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Leading with Gratitude

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Although the first Thanksgiving took place in October 1621, it wasn’t declared a federal holiday until more than 200 years later. In 1863, President Abraham Lincoln proclaimed it the official day of thanks in an effort to raise spirits and camaraderie during the tough days of the American Civil War.

It turns out he was on to something. Research has proven that showing gratitude actually makes us happier.

Gratitude means acknowledging the good things in our lives, which helps us focus on the positive. This in turn can trigger a domino effect that leads to a myriad of health and emotional benefits.

  • Reduced risk of depression
  • Twenty-three percent lower levels of cortisol (the stress hormone)
  • Healthier diet (lower dietary fat intake)
  • Lower blood pressure

(Source: UC Davis Medical Center)

Expressing gratitude to our family and friends is the first step. However, considering many of us spend around eight hours a day at work, expressing gratitude in the workplace can be an integral part of a positive mindset.

Many people have a complicated relationship with workplace gratitude. In a Templeton survey, 35% of respondents said they believed expressing any gratitude at work could lead to coworkers taking advantage of them. Despite this fear, however, research suggests that workplace gratitude actually has the opposite effect—it can motivate people to work harder.

Researchers at the Wharton School found fund-raisers made 50% more calls during the week after getting a pep talk where they were thanked for their efforts.

So how do you show gratitude at work?

Thanking the Boss…

Managers, supervisors, and team leaders often take on many tasks and responsibilities that go unacknowledged. Taking the time to say you appreciate their support and efforts goes a long way in creating a positive workplace atmosphere—for both you and your boss.

  • Rally your team mates and have everyone write a brief thank you message on a greeting card. This isn’t just a great way to express gratitude during Thanksgiving, it’s also a great practice for when the team wraps up a big project or achieves a major milestone.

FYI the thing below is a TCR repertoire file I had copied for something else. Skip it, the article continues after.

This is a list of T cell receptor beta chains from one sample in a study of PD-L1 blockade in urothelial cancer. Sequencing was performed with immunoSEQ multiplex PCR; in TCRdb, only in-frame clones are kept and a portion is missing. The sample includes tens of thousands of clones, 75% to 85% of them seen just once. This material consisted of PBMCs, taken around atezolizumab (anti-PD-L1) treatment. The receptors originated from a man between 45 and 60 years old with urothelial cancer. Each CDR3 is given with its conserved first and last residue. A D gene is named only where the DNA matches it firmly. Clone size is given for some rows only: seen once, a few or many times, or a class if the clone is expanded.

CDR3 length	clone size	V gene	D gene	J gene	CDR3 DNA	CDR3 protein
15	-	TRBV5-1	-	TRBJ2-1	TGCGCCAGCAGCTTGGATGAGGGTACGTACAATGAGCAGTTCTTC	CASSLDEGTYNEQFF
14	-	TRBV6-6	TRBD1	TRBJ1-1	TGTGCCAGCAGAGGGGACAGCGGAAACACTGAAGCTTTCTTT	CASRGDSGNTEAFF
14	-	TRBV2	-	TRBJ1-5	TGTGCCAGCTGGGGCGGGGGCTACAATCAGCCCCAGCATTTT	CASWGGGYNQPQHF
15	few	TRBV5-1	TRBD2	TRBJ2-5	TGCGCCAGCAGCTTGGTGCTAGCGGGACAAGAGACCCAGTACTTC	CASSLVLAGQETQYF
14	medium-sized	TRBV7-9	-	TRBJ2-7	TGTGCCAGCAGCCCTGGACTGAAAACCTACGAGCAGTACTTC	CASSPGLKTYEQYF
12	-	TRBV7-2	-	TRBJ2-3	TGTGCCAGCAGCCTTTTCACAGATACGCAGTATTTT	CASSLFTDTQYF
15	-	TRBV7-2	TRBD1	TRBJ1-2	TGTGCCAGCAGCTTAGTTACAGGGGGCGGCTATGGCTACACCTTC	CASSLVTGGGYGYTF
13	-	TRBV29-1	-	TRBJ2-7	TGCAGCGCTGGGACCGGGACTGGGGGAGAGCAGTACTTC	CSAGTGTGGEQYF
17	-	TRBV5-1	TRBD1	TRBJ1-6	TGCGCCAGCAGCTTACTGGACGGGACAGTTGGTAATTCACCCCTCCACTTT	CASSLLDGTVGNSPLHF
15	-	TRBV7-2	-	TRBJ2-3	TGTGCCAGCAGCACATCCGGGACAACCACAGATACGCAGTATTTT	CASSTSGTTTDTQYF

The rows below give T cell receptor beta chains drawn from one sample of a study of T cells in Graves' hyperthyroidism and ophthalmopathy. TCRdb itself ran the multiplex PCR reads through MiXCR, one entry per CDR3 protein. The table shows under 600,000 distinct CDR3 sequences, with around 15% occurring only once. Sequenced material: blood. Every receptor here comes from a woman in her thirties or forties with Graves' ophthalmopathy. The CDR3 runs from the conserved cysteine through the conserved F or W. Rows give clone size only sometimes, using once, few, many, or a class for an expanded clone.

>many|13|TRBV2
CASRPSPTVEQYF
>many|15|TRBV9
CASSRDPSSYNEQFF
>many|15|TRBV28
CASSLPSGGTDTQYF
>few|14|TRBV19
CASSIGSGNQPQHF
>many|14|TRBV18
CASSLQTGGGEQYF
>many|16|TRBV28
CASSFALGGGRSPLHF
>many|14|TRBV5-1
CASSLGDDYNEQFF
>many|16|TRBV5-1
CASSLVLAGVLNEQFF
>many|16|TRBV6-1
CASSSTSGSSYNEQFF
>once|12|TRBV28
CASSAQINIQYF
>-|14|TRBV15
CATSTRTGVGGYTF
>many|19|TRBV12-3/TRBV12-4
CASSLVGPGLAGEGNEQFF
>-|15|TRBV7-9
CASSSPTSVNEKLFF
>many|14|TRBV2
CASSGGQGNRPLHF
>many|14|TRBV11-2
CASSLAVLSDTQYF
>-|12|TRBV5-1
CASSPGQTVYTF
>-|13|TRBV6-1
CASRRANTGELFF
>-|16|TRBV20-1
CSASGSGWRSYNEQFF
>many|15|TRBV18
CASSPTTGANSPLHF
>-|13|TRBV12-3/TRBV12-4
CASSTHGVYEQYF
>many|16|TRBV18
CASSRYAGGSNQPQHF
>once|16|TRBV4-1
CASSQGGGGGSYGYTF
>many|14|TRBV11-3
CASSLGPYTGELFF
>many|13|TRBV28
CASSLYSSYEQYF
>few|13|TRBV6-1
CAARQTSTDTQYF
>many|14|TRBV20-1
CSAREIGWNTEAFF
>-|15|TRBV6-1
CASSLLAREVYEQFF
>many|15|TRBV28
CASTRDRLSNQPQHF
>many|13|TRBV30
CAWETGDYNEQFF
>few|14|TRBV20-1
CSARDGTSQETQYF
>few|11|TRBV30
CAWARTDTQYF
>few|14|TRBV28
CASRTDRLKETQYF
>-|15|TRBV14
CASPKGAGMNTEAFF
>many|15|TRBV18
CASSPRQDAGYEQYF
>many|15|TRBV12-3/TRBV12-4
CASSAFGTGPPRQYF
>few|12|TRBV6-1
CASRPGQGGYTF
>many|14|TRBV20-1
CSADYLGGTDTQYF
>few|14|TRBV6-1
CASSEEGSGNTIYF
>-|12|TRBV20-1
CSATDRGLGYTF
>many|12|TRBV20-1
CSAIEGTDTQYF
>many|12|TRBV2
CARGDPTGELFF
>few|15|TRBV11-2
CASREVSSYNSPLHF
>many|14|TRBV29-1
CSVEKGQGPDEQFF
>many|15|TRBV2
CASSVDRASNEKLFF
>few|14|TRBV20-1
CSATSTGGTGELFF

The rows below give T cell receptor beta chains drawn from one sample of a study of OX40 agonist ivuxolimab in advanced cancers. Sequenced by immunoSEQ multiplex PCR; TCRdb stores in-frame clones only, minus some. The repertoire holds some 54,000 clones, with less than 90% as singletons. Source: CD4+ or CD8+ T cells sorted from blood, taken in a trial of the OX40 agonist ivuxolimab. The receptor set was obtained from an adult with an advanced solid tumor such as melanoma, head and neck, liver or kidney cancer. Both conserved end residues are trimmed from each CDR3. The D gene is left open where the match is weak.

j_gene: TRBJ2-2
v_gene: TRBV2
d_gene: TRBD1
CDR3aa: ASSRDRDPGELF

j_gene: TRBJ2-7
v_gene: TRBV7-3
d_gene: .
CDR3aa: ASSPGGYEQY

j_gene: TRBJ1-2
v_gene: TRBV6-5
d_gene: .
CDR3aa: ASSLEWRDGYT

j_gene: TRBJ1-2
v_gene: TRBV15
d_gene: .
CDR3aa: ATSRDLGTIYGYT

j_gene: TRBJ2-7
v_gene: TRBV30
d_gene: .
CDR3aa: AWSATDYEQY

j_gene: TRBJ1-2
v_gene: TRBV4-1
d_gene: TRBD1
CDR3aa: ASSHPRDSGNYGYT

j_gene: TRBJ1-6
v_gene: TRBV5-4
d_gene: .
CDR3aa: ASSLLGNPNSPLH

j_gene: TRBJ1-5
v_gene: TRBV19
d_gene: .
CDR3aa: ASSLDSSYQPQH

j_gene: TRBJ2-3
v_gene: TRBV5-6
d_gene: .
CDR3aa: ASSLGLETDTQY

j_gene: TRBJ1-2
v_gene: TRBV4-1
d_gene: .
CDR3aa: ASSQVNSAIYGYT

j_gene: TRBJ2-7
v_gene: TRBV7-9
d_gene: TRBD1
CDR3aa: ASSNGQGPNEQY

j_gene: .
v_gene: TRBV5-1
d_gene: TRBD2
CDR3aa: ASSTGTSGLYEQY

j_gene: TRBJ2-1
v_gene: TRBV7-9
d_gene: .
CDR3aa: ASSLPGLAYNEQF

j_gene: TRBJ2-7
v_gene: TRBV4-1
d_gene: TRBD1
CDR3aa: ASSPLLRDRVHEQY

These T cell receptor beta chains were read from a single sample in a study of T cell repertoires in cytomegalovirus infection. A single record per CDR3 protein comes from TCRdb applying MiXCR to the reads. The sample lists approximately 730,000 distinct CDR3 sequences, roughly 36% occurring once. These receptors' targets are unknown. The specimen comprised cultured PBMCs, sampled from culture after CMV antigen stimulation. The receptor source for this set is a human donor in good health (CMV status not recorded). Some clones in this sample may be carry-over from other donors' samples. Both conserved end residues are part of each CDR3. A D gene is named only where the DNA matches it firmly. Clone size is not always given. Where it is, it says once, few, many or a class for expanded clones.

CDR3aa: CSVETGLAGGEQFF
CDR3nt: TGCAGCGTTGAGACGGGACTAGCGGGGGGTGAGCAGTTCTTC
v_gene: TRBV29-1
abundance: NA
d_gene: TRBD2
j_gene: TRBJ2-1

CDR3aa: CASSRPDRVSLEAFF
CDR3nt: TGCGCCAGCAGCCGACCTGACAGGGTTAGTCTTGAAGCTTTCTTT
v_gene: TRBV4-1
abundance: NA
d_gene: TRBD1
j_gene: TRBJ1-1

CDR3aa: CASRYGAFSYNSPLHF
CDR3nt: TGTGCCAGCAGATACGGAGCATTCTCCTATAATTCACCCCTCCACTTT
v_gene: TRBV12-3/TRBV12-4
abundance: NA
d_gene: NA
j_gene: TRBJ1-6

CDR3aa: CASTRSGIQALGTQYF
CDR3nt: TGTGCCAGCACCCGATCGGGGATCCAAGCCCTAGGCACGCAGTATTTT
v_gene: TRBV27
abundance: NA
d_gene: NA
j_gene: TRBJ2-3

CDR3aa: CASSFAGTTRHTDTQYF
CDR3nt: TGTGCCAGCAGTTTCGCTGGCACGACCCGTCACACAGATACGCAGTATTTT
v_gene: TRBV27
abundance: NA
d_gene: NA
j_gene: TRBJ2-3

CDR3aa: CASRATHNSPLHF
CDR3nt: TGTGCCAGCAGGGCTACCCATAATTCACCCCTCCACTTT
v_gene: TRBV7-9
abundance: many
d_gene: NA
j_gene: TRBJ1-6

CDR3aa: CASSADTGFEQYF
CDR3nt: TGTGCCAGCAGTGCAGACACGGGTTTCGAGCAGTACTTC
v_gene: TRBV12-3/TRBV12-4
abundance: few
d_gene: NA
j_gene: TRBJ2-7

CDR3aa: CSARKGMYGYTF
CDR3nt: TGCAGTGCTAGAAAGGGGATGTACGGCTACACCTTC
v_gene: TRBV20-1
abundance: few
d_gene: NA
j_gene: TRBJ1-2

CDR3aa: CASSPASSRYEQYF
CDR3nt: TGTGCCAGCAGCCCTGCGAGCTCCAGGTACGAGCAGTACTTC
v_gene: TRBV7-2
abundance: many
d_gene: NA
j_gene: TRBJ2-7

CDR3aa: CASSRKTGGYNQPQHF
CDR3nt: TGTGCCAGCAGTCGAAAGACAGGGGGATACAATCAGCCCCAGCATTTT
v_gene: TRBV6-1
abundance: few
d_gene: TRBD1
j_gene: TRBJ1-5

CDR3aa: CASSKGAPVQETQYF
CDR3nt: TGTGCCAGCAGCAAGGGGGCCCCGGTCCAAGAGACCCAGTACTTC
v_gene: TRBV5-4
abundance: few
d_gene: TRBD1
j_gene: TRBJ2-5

• Arrange a potluck in their honor. Have the whole team sit and eat together family style and take a moment either at the beginning or end of the celebration to go over why you are thankful for your boss.
  • Bring in their favorite coffee order or snack. A sincere thank you with a small token of appreciation is sometimes all you need.

Thanking your teammates…

Thanking your teammates plays a big role in fostering healthy relationships that facilitate collaboration.

  • Bring in a special treat! Coffee and donuts are a classic, and they’re a great way to thank the whole team after you’ve completed a project.
  • Acknowledge their efforts during team meetings. Just imagine how great it would feel if a coworker thanked you in front of everyone for covering while they were on vacation or helping them out with a tedious task.
  • If a coworker went out of their way to help you complete a project, take them out on a one-on-one lunch to thank them. It doesn’t have to be a fancy lunch for it to feel meaningful.

However you show gratitude, deliver it with sincerity and authenticity. A timely thank-you helps us feel acknowledged and appreciated. And your efforts can help start a gratefulness revolution! Giving thanks creates a chain reaction that inspires us all to appreciate the positive in our lives.